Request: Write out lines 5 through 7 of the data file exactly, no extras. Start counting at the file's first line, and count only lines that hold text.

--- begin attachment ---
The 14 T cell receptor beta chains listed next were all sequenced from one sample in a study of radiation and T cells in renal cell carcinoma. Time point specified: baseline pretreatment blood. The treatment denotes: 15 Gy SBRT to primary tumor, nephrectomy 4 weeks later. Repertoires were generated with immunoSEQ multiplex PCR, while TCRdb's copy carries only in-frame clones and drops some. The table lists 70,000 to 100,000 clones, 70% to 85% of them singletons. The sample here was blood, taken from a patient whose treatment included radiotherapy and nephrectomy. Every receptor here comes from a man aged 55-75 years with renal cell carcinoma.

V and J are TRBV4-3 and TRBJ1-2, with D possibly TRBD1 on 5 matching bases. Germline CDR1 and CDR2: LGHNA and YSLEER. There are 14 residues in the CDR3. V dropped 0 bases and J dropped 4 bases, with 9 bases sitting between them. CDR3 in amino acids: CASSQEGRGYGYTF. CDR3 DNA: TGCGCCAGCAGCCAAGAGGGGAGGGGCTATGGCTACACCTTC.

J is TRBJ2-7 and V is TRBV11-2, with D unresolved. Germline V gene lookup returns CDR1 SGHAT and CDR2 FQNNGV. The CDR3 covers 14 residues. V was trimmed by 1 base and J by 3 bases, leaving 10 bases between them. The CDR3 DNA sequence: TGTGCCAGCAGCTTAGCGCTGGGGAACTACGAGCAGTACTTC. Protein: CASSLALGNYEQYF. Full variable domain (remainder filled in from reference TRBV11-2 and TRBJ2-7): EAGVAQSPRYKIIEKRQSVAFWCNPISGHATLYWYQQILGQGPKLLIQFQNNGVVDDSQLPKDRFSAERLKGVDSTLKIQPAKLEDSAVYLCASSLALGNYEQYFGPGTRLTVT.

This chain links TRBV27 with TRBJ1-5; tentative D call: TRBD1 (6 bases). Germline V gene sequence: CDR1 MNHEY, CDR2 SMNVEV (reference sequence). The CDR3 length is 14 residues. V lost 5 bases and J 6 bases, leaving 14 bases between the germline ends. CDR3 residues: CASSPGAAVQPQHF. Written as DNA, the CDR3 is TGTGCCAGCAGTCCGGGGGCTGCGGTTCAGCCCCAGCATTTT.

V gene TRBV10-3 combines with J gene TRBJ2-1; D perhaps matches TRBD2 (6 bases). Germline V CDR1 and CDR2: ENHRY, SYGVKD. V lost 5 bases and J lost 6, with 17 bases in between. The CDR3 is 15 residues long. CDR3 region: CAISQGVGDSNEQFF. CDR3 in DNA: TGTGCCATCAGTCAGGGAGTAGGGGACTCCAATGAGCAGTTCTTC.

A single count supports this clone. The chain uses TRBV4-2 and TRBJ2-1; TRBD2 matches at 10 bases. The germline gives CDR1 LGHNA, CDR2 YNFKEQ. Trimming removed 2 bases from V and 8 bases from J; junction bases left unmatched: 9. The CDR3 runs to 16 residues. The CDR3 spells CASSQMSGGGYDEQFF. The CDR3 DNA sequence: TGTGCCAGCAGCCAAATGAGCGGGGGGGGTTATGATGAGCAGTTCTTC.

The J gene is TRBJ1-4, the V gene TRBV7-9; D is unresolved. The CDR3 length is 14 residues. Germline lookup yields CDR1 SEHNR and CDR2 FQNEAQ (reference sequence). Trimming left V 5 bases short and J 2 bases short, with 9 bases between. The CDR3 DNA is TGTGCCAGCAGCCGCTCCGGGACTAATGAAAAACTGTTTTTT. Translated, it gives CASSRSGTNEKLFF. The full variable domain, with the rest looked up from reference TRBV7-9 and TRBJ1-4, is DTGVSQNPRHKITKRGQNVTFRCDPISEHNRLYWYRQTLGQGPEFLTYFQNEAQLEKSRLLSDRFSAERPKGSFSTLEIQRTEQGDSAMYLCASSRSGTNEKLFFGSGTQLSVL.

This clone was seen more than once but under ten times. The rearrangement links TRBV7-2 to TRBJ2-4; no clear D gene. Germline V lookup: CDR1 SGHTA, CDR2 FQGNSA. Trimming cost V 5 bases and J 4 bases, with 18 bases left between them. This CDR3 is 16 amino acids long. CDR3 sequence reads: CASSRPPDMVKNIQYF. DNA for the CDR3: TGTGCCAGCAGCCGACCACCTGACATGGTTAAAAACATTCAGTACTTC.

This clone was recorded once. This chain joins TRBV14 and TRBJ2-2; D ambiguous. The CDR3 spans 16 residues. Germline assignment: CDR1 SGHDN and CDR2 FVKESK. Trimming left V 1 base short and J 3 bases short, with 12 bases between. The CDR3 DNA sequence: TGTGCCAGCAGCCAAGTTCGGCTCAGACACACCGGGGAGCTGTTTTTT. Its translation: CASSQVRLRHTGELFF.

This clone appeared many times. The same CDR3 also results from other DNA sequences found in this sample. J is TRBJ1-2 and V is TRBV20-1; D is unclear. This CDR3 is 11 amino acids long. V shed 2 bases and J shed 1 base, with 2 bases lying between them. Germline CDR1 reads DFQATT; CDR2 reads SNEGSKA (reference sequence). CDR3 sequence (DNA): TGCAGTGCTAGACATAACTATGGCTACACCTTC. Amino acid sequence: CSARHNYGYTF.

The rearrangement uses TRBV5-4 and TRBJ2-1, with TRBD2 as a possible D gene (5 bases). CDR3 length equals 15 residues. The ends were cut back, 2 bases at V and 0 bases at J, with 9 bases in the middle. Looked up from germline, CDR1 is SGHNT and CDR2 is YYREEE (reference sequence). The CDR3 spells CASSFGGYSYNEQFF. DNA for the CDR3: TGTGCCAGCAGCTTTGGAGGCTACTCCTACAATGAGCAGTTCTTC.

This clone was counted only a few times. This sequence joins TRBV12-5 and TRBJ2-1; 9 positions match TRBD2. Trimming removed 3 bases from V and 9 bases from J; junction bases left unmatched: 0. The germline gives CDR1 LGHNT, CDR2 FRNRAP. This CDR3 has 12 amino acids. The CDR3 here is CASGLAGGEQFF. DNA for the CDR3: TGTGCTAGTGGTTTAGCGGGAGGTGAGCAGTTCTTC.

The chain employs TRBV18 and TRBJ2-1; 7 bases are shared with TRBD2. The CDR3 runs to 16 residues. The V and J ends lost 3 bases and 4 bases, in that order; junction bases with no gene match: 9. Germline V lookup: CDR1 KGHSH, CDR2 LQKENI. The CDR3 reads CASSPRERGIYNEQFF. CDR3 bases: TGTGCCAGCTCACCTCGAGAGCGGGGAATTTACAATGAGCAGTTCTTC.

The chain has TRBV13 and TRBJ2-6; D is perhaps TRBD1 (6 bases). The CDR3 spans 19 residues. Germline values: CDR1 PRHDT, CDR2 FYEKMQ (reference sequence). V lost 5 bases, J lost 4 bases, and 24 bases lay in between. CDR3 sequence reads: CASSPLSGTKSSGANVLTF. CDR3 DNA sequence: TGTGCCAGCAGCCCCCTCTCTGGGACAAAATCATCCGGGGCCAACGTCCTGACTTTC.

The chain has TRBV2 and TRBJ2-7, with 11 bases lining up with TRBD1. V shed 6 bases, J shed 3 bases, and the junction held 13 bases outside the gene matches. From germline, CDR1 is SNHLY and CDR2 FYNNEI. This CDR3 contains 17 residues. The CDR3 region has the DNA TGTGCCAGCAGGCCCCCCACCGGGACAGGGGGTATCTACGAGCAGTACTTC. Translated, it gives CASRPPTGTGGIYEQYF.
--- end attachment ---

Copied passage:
V gene TRBV10-3 combines with J gene TRBJ2-1; D perhaps matches TRBD2 (6 bases). Germline V CDR1 and CDR2: ENHRY, SYGVKD. V lost 5 bases and J lost 6, with 17 bases in between. The CDR3 is 15 residues long. CDR3 region: CAISQGVGDSNEQFF. CDR3 in DNA: TGTGCCATCAGTCAGGGAGTAGGGGACTCCAATGAGCAGTTCTTC.

A single count supports this clone. The chain uses TRBV4-2 and TRBJ2-1; TRBD2 matches at 10 bases. The germline gives CDR1 LGHNA, CDR2 YNFKEQ. Trimming removed 2 bases from V and 8 bases from J; junction bases left unmatched: 9. The CDR3 runs to 16 residues. The CDR3 spells CASSQMSGGGYDEQFF. The CDR3 DNA sequence: TGTGCCAGCAGCCAAATGAGCGGGGGGGGTTATGATGAGCAGTTCTTC.

The J gene is TRBJ1-4, the V gene TRBV7-9; D is unresolved. The CDR3 length is 14 residues. Germline lookup yields CDR1 SEHNR and CDR2 FQNEAQ (reference sequence). Trimming left V 5 bases short and J 2 bases short, with 9 bases between. The CDR3 DNA is TGTGCCAGCAGCCGCTCCGGGACTAATGAAAAACTGTTTTTT. Translated, it gives CASSRSGTNEKLFF. The full variable domain, with the rest looked up from reference TRBV7-9 and TRBJ1-4, is DTGVSQNPRHKITKRGQNVTFRCDPISEHNRLYWYRQTLGQGPEFLTYFQNEAQLEKSRLLSDRFSAERPKGSFSTLEIQRTEQGDSAMYLCASSRSGTNEKLFFGSGTQLSVL.